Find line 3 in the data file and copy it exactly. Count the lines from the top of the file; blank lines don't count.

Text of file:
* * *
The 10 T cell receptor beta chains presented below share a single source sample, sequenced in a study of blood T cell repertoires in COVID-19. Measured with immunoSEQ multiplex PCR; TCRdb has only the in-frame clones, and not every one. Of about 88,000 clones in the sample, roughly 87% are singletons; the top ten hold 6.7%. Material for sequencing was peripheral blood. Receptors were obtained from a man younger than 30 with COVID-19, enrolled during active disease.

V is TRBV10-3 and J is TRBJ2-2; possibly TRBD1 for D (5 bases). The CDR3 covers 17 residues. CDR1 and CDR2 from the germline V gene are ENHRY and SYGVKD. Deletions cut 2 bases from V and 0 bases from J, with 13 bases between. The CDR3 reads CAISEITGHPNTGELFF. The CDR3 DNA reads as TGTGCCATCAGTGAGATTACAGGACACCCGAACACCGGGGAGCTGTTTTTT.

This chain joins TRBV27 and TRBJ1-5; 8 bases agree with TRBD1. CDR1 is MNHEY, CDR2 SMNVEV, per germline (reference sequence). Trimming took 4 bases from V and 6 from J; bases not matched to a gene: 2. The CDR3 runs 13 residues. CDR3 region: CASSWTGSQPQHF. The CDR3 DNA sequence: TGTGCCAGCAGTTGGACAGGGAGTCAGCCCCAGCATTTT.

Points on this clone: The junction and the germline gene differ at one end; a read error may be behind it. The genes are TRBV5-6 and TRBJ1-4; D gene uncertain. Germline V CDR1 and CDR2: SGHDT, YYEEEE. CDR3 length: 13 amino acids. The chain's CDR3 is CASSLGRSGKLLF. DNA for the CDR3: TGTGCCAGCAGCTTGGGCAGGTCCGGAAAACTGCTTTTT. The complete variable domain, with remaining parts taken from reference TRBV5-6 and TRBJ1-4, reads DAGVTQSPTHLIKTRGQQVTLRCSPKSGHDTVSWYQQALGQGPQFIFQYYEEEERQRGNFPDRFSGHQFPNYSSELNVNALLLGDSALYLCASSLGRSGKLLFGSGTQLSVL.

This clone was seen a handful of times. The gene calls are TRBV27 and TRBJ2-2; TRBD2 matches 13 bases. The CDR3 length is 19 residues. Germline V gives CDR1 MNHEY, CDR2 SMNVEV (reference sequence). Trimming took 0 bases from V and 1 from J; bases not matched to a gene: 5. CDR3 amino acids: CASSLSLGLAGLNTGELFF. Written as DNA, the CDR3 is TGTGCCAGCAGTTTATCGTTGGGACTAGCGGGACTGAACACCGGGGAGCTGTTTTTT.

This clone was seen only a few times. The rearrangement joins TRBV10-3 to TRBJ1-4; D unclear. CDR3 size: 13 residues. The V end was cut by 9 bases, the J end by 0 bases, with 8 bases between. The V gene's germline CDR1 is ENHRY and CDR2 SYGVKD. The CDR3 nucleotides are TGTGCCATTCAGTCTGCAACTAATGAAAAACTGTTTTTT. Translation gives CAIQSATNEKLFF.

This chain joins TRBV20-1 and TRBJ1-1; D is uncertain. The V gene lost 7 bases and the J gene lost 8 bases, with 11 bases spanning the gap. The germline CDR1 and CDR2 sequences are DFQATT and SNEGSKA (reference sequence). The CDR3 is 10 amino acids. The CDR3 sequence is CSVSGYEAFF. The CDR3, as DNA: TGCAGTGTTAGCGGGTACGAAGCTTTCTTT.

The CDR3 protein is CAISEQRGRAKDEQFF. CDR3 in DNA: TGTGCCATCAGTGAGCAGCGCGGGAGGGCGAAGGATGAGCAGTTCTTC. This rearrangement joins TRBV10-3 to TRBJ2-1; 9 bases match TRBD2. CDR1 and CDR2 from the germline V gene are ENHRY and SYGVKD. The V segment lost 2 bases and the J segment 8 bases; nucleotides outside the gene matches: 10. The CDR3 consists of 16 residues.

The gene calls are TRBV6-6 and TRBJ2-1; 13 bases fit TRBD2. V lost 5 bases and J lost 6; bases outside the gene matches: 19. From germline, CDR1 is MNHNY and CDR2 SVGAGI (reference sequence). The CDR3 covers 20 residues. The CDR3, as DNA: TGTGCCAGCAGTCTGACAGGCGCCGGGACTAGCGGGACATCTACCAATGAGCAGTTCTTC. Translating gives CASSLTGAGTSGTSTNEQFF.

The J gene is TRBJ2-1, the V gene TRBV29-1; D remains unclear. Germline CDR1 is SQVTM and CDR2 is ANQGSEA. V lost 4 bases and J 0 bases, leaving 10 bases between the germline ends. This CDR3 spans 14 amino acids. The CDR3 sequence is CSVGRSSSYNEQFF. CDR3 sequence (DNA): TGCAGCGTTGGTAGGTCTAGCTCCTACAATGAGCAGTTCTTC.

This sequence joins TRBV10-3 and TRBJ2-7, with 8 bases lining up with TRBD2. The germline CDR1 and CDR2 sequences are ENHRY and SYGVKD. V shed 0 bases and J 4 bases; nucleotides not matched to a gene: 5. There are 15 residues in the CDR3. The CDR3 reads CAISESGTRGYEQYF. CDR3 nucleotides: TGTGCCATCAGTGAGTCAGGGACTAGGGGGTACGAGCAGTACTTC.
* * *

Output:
This chain joins TRBV27 and TRBJ1-5; 8 bases agree with TRBD1. CDR1 is MNHEY, CDR2 SMNVEV, per germline (reference sequence). Trimming took 4 bases from V and 6 from J; bases not matched to a gene: 2. The CDR3 runs 13 residues. CDR3 region: CASSWTGSQPQHF. The CDR3 DNA sequence: TGTGCCAGCAGTTGGACAGGGAGTCAGCCCCAGCATTTT.